Majority of the people in Southeast Asia are devout and follow specific religions or local belief systems. In their religious practices, places of worship are essential for devotion, worshiping the Divine, communal gatherings, and religious learning. Among these religions, Islam, with its significant number of followers, holds a prominent position in the region. Indonesia, in particular, boasts the largest Muslim population in the world, while Brunei Darussalam and Malaysia have Islam as their official state religion. Islam has deep historical roots in Southeast Asia and has had a long-standing presence in the region. As early as 1292, Marco Polo (1254–1324)'s visit to Sumatra noted the local population's adoption of Islam. Throughout its history in Southeast Asia, Islam has made various cultural contributions, and one notable aspect is the establishment and transformation of mosques within the socio-cultural fabric of the region.
Early mosques in Southeast Asia featured distinct architectural styles. In Java, some traditional mosques still maintain their original architecture, characterized by multi-tiered roofs, ceremonial gateways, four central pillars supporting towering pyramid-shaped roofs, and intricate clay finials adorning the roof peaks. On the other hand, the original mosques in Malaysia had a simple architectural design with four pillars for the foundation and palm fronds for the roof. The Masjid Agung Demak, believed to be initiated by Sunan Kalijaga (1450–1513), one of the "Wali Sanga" (Nine Saints), serves as a prime example and prototype for traditional mosques in Indonesia.
The Malay world also has its own tradition of mosque architecture. In Malacca, the architectural design combines influences from the local Malay, Indian, and Chinese styles, representing the three largest ethnic groups in Malaysia. In the southern provinces of Thailand, which have been the ancestral home of the Malay people, mosques follow the Malay architectural style. For instance, the 300 Years Mosque in the Thai province of Narathiwat, features pointed roofs, reminiscent of various early Southeast Asian mosques.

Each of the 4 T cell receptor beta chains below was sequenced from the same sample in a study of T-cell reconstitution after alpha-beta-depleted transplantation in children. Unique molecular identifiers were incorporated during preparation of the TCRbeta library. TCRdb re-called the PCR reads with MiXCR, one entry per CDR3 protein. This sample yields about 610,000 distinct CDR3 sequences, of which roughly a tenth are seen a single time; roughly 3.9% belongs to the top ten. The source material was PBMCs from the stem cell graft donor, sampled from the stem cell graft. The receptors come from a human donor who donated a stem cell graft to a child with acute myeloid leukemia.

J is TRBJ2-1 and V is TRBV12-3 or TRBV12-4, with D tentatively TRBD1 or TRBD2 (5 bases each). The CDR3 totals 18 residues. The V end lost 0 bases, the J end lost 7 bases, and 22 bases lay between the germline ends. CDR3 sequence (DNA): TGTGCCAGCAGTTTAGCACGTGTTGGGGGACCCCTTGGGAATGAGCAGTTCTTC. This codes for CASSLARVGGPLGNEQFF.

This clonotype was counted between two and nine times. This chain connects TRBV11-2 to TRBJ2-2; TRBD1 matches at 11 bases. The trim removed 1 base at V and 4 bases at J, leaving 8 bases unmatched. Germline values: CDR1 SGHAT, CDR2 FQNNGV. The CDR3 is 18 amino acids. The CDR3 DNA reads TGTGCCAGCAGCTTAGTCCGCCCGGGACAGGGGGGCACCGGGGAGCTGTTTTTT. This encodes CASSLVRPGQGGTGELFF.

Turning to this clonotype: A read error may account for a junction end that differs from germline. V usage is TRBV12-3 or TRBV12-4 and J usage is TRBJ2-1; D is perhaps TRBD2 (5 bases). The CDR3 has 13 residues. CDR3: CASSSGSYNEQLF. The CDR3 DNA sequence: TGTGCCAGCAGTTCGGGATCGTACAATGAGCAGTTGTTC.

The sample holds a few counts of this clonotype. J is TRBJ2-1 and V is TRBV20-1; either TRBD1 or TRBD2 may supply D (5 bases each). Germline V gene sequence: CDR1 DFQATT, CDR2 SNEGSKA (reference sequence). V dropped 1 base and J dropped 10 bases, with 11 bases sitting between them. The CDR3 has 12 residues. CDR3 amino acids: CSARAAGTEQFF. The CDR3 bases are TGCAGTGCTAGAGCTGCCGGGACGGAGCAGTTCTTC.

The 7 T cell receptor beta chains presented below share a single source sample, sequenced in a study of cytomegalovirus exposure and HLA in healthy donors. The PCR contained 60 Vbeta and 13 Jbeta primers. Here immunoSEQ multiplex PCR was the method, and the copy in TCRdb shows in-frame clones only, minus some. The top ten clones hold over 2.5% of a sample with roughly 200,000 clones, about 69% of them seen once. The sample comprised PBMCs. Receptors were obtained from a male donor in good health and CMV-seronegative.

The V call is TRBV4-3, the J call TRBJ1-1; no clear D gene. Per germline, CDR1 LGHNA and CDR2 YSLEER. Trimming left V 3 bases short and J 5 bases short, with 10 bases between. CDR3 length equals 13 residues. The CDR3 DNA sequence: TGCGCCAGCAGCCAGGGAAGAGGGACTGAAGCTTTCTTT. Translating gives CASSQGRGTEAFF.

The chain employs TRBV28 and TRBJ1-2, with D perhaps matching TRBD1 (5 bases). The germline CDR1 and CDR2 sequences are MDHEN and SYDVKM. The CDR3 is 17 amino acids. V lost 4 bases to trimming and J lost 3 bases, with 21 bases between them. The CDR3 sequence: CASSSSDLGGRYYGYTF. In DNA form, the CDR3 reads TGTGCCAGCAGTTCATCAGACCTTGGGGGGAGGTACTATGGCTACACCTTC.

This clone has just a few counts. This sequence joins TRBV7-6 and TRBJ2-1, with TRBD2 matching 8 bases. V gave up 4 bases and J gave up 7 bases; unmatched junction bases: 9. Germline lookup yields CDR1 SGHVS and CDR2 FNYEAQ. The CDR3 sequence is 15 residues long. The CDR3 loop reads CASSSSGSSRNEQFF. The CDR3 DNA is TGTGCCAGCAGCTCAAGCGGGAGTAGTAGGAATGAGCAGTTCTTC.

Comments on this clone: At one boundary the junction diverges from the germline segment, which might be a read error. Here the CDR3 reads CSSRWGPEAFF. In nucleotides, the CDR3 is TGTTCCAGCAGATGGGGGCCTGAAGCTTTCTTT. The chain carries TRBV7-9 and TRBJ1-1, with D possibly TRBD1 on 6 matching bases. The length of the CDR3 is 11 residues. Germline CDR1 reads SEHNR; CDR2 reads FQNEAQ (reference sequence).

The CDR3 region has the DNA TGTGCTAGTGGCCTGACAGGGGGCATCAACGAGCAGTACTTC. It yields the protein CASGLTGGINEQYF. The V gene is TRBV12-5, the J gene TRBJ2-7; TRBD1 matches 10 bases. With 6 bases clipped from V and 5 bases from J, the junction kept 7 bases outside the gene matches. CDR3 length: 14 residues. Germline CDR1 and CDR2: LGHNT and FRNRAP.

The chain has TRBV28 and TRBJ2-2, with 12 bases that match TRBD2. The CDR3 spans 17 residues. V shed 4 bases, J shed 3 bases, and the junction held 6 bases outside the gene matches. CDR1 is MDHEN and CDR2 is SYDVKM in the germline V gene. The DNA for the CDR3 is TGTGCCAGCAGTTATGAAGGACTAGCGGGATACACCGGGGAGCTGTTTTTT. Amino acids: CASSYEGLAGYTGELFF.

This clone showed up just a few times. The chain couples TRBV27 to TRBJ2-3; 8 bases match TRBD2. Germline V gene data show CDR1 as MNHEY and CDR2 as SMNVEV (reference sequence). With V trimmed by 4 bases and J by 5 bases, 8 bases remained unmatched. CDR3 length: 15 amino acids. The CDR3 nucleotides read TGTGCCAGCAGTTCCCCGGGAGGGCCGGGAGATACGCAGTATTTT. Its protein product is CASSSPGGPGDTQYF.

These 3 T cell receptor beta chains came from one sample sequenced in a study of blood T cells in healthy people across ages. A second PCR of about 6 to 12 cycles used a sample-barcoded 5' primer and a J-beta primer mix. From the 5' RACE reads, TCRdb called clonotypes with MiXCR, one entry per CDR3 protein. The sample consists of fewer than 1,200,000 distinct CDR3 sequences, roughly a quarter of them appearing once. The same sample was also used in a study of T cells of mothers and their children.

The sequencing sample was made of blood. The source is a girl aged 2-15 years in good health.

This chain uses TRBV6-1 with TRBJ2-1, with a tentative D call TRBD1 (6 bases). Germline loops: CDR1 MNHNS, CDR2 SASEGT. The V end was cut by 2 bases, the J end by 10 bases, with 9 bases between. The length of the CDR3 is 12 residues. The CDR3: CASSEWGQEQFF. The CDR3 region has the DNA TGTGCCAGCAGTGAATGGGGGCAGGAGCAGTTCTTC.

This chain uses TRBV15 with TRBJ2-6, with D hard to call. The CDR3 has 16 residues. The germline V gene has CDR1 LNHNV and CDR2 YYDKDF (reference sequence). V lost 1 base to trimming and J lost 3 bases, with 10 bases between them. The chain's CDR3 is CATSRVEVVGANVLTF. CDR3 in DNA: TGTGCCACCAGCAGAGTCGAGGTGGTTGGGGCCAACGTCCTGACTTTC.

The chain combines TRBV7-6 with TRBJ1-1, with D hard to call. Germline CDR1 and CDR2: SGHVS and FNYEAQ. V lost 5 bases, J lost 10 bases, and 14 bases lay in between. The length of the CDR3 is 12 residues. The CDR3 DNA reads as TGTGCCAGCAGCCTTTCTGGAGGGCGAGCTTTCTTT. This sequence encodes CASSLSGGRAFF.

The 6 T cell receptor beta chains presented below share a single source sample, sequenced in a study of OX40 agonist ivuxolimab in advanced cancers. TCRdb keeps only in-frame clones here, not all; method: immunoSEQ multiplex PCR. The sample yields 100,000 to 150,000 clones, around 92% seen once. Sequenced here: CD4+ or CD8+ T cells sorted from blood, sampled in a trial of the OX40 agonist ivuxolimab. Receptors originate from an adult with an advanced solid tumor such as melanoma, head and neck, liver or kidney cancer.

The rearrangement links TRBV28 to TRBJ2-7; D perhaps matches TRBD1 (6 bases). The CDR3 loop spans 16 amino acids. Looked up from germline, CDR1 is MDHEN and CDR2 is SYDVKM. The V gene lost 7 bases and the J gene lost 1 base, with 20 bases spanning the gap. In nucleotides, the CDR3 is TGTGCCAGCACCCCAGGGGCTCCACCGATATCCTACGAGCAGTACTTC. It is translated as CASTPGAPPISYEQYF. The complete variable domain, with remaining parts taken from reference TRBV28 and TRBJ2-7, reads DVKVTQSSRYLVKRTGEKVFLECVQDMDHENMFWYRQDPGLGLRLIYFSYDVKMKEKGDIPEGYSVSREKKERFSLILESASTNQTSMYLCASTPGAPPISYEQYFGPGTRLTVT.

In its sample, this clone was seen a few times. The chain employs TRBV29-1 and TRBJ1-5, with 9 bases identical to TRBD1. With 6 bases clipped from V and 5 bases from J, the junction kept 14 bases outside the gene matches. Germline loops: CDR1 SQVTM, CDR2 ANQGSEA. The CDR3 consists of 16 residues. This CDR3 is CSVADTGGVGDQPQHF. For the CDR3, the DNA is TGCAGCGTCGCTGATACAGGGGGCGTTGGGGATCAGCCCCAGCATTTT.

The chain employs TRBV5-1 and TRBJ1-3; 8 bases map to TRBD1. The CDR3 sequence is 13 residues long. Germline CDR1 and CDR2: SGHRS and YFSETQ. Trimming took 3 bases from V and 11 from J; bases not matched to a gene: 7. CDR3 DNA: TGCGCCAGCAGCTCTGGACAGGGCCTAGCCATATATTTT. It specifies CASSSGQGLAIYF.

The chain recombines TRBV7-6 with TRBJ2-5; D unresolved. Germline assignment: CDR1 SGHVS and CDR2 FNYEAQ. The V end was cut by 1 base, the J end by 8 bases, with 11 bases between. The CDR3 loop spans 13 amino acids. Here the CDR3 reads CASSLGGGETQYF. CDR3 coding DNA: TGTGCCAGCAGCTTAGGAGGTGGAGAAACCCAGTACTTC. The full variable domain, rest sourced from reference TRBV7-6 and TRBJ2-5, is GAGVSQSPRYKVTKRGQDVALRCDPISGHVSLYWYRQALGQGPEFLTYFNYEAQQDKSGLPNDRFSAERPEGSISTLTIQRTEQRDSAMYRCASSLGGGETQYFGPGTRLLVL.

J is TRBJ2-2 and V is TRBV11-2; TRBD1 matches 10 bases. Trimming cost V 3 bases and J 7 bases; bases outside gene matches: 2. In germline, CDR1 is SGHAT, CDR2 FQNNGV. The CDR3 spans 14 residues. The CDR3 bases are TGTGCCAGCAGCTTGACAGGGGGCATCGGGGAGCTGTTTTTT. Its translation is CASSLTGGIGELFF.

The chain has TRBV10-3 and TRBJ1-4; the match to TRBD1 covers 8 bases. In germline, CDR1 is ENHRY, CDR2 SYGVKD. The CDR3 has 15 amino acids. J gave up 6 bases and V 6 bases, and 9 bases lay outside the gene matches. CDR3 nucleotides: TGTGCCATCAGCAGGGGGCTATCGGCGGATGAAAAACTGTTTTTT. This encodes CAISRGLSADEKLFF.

During the Dutch colonial period in the Dutch East Indies (now Indonesia), mosque architecture was influenced by various external cultures. Domes and pointed arches, typical features of Central, South, and Southwest Asian mosques, were not introduced to Indonesia until the 19th century under Dutch influence. Despite foreign influences, some colonial-era Indonesian mosques retained their traditional roof designs while incorporating European and Chinese elements. Similarly, during the British colonial period in Malaysia, mosques blended Arab dome elements with Victorian-style architecture. Both Indonesian and Malaysian colonial mosques also display Indo-Islamic architectural features, such as Indo-Saracenic and Mughal influences.
Post-independence marked a time of architectural freedom for Islamic mosques. Architects began incorporating more internationalist trends and moved away from rigid mosque conventions. Often, these mosques were designed based on the architects' interpretations of Islamic values, such as incorporating the Five Pillars of Islam and Asmaul Husna (the 99 Names of Allah). Additionally, some mosques in Indonesia embraced vernacular architectural interpretations without strictly adhering to traditional norms. However, traditional and Chinese-influenced architectural styles still persist in certain mosques due to the enduring Chinese influence on Southeast Asia since the Hindu-Buddhist era.
The journey of Islamic architecture in Southeast Asia has been rich and diverse, shaped by centuries of historical, cultural, and religious interactions. From its early beginnings to its colonial era and post-independence, mosques in the region have evolved while still preserving their unique identities. Today, modern interpretations and influences from around the world coexist with traditional elements, creating a vibrant tapestry of Islamic architectural heritage in Southeast Asia.
- Brown, C. D. (2003). A short history of Indonesia. https://openlibrary.org/books/OL3326655M/A_short_history_of_Indonesia
- Gunawan, T. (1998). Indonesian Heritage: Architecture. 6. Archipelago Press.